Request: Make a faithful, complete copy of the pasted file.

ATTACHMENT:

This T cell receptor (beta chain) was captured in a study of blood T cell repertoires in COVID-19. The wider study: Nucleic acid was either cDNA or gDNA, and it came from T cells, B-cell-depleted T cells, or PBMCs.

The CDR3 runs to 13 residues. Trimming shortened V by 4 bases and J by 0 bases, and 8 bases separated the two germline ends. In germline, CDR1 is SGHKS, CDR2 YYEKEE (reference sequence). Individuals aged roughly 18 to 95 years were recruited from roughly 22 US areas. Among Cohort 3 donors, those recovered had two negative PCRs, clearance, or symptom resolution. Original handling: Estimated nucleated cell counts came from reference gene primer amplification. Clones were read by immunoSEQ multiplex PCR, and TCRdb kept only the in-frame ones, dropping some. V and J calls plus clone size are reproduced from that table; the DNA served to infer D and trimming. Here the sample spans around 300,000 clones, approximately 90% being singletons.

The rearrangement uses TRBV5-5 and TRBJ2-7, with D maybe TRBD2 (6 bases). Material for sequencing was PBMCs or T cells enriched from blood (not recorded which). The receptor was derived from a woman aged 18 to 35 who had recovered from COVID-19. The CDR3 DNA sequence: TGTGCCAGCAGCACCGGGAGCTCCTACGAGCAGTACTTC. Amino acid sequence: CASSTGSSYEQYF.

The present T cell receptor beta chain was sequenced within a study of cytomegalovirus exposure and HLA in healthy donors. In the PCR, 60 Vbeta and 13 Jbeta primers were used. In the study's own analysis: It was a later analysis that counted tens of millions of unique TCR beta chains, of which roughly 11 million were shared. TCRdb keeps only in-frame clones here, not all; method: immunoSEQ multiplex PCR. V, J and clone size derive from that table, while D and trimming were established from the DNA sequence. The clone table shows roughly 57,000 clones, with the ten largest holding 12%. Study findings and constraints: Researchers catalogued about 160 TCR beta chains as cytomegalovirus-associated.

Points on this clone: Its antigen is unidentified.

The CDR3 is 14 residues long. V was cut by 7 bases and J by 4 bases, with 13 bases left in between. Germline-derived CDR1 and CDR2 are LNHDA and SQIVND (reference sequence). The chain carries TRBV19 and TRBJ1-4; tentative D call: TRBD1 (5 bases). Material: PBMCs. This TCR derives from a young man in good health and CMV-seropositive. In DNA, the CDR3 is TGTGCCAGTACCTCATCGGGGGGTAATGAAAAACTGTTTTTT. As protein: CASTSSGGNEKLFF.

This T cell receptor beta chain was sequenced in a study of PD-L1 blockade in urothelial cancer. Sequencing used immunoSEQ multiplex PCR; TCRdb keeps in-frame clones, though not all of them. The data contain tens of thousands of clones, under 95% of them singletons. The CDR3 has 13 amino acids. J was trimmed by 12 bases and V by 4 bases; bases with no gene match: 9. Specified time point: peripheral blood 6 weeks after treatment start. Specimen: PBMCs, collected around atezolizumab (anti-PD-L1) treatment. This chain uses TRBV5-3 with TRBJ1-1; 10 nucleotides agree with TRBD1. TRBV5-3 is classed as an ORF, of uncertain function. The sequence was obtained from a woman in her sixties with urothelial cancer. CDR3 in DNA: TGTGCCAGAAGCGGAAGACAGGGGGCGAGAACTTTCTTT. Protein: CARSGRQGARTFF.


This T cell receptor (beta chain) was captured in a study of blood T cell repertoires in COVID-19. The wider study: Nucleic acid was either cDNA or gDNA, and it came from T cells, B-cell-depleted T cells, or PBMCs.

The CDR3 runs to 13 residues. Trimming shortened V by 4 bases and J by 0 bases, and 8 bases separated the two germline ends. In germline, CDR1 is SGHKS, CDR2 YYEKEE (reference sequence). Individuals aged roughly 18 to 95 years were recruited from roughly 22 US areas. Among Cohort 3 donors, those recovered had two negative PCRs, clearance, or symptom resolution. Original handling: Estimated nucleated cell counts came from reference gene primer amplification. Clones were read by immunoSEQ multiplex PCR, and TCRdb kept only the in-frame ones, dropping some. V and J calls plus clone size are reproduced from that table; the DNA served to infer D and trimming. Here the sample spans around 300,000 clones, approximately 90% being singletons.

The rearrangement uses TRBV5-5 and TRBJ2-7, with D maybe TRBD2 (6 bases). Material for sequencing was PBMCs or T cells enriched from blood (not recorded which). The receptor was derived from a woman aged 18 to 35 who had recovered from COVID-19. The CDR3 DNA sequence: TGTGCCAGCAGCACCGGGAGCTCCTACGAGCAGTACTTC. Amino acid sequence: CASSTGSSYEQYF.

The present T cell receptor beta chain was sequenced within a study of cytomegalovirus exposure and HLA in healthy donors. In the PCR, 60 Vbeta and 13 Jbeta primers were used. In the study's own analysis: It was a later analysis that counted tens of millions of unique TCR beta chains, of which roughly 11 million were shared. TCRdb keeps only in-frame clones here, not all; method: immunoSEQ multiplex PCR. V, J and clone size derive from that table, while D and trimming were established from the DNA sequence. The clone table shows roughly 57,000 clones, with the ten largest holding 12%. Study findings and constraints: Researchers catalogued about 160 TCR beta chains as cytomegalovirus-associated.

Points on this clone: Its antigen is unidentified.

The CDR3 is 14 residues long. V was cut by 7 bases and J by 4 bases, with 13 bases left in between. Germline-derived CDR1 and CDR2 are LNHDA and SQIVND (reference sequence). The chain carries TRBV19 and TRBJ1-4; tentative D call: TRBD1 (5 bases). Material: PBMCs. This TCR derives from a young man in good health and CMV-seropositive. In DNA, the CDR3 is TGTGCCAGTACCTCATCGGGGGGTAATGAAAAACTGTTTTTT. As protein: CASTSSGGNEKLFF.

This T cell receptor beta chain was sequenced in a study of PD-L1 blockade in urothelial cancer. Sequencing used immunoSEQ multiplex PCR; TCRdb keeps in-frame clones, though not all of them. The data contain tens of thousands of clones, under 95% of them singletons. The CDR3 has 13 amino acids. J was trimmed by 12 bases and V by 4 bases; bases with no gene match: 9. Specified time point: peripheral blood 6 weeks after treatment start. Specimen: PBMCs, collected around atezolizumab (anti-PD-L1) treatment. This chain uses TRBV5-3 with TRBJ1-1; 10 nucleotides agree with TRBD1. TRBV5-3 is classed as an ORF, of uncertain function. The sequence was obtained from a woman in her sixties with urothelial cancer. CDR3 in DNA: TGTGCCAGAAGCGGAAGACAGGGGGCGAGAACTTTCTTT. Protein: CARSGRQGARTFF.